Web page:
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Copyright - Educational Media
Part V - Educational Multimedia
Educational multimedia projects created under these guidelines incorporate students' or educators' original material, such as course notes or commentary, together with various copyrighted media formats including but not limited to, motion media, music, text material, graphics, illustrations, photographs and digital software which are combined into an integrated presentation. Note that other fair use guidelines such as those for off-air taping may be relevant.
- The copyrighted works must have been lawfully obtained through purchase, gift, or license agreement.
- Educators may use multimedia projects that they have created for a period of up to two years after the first instructional use with a class. Use beyond that time period, even for educational purposes, requires permission for each copyrighted portion incorporated into the production. Students may use them for the duration of the course for which they have been created.
- The following portion limitations apply cumulatively to each educator or studentâs multimedia project(s) for the same academic semester, cycle or term.
- Motion Media: Up to 10% or three minutes, whichever is less.
- Text Material: Up to 10% or 1000 words, whichever is less.Poetry: An entire poem of fewer than 250 words may be used, but no more than three poems by one poet, or five poems by different poets from an anthology may be used. For poems of greater length, 250 words may be used, but not more than three excerpts by a poet or five excerpts by different poets from a single anthology may be used.
- Music, Lyrics, Music Video: Up to 10%, but in no event more than 30 seconds of the music and lyrics from an individual musical work (or in the aggregate of extracts from an individual work), whether the musical work is embodied in copies, or audio, or audiovisual works. Any alterations to a musical work shall not change the basic melody or the fundamental character of the work.
- Illustrations and Photographs: A photograph or an image may be used in its entirety, but you can use no more than 5 images by an artist or photographer. When using phonographs and illustrations from a published collective work, not more than 10% or 15 images, whichever is less.
- Numerical Data Sets: Up to 10% or 2500 fields or cell entries, whichever is less, from a copyrighted database or data table.
- Only a limited number of copies, including the original may be made of the educatorâs project. There may be no more than two use copies, only one of which may be placed on reserve. An additional copy may be made for preservation purposes, but it may only be used or copied to replace a used copy that has been lost, stolen or damaged. In the case of jointly created projects, each principal creator may retain one copy for use either at conferences or in a professional portfolio.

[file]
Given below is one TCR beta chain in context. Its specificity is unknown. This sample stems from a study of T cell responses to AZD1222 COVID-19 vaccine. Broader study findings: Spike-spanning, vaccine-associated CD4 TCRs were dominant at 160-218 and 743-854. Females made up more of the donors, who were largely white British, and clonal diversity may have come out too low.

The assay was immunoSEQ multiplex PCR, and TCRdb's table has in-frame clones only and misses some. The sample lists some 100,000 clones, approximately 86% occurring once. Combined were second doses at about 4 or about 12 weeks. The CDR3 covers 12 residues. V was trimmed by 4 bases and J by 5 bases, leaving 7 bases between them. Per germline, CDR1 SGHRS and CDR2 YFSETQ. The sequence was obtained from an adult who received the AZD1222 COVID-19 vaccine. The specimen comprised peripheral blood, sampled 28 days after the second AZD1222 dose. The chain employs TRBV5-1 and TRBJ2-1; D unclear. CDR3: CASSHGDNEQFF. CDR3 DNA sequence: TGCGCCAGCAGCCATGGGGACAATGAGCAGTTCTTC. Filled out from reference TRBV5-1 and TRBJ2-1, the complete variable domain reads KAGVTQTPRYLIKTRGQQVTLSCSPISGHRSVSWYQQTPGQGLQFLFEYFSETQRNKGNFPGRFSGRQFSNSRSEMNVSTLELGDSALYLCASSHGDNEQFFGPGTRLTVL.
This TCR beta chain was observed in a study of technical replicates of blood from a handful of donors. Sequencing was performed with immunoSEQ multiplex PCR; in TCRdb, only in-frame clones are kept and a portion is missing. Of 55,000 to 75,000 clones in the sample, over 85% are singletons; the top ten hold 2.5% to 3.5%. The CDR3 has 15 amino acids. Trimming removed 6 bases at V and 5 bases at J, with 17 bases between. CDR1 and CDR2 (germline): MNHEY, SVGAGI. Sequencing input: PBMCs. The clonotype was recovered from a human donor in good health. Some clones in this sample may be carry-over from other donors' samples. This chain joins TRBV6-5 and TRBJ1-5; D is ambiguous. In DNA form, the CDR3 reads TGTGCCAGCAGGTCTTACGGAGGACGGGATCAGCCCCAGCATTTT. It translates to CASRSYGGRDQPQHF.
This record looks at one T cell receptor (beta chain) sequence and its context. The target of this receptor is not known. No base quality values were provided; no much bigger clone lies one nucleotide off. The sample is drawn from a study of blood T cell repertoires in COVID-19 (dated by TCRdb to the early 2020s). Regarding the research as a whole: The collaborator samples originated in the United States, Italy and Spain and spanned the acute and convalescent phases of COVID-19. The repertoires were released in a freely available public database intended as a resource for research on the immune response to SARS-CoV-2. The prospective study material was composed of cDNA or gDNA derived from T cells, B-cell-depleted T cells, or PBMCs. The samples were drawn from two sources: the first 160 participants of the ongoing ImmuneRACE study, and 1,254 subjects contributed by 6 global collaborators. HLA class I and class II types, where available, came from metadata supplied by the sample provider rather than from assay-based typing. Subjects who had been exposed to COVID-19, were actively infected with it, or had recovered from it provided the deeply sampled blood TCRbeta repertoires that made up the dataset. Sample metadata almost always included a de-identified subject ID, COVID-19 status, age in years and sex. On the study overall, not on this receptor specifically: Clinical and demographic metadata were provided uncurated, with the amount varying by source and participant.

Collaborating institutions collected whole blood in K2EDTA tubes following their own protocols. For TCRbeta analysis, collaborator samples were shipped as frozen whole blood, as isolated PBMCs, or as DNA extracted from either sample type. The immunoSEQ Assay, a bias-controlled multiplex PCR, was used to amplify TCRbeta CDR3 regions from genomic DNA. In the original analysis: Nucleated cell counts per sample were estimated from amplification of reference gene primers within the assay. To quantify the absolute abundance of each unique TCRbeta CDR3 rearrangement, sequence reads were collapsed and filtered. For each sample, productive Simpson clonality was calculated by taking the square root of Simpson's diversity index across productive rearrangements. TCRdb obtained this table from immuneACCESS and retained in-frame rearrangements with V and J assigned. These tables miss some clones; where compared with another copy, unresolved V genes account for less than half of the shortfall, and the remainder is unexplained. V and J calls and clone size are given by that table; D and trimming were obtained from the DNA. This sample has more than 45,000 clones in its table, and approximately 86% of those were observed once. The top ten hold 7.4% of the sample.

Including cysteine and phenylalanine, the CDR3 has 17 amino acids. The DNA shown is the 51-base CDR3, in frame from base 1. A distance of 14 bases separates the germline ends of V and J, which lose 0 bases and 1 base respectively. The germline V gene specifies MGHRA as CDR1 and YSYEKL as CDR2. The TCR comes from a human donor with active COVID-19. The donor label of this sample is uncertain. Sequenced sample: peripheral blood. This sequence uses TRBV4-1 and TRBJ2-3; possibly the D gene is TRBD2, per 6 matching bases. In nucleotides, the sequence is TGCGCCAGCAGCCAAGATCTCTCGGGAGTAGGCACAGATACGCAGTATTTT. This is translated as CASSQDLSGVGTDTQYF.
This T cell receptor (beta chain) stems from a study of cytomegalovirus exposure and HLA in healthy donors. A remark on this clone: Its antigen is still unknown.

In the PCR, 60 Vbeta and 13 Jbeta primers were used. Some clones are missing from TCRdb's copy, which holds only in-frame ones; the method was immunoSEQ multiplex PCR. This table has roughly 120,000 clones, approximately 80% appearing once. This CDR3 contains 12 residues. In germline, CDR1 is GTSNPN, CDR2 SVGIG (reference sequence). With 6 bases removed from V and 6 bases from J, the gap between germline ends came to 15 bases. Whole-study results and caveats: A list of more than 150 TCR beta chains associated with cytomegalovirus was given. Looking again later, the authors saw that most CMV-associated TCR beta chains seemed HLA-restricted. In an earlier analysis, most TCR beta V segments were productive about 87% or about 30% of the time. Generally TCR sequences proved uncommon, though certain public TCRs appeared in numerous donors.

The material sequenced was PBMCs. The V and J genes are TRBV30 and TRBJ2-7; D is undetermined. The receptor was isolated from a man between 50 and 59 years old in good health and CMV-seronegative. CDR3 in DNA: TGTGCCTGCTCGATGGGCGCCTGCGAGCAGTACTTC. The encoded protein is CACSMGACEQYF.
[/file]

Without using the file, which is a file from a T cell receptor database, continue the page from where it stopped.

- Educators and students must seek individual permission before (see section entitled Educator Use) using copyrighted works for non-educational or commercial reproduction or distribution.
- These works may not be used over networks except as described below without obtaining permission for all copyrighted works incorporated into a program.
- Educators, scholars and students should credit the sources and display the copyright with any copyright information shown in the original source of the work, giving full bibliographic description when available, or citing the electronic address if the work is from a networked source.
- Educators and students may make alterations in portions of the copyrighted works only if the alterations support specific instructional objectives. Creators should note what alterations have been made.
- Fair use shall not preempt or supersede license and contractual obligations that may exist for the copyrighted works.
- Notification that portions of educators' or students' works are included under the fair use exemption of the U.S. Copyright Act and are restricted from further use.
- Students may incorporate portions of lawfully acquired copyrighted works when producing their own educational multimedia projects for a specific course.
- Students may also use their projects in their own portfolios as examples of their academic work.
- Educators may incorporate portions of lawfully acquired copyrighted works when producing multimedia projects for their own teaching tools in support of curriculum-based instructional activities for
- Face-to-face instruction
- Assignment for directed self-study or after class review provided there are technological limitations on access to the network and the project (such as a required password).
- Remote instruction to students enrolled in curriculum-based courses over a network provided there are technological limitations on access to the project (such as a required password).
- Individual students and faculty can make copies for personal use only, but may not redistribute these copies under current fair use guidelines.
- Educators may perform or display their own educational multimedia projects in presentations to their peers at conferences or workshops.
- Educators may retain educational multimedia projects in their personal portfolios for later uses such as tenure review or job interviews.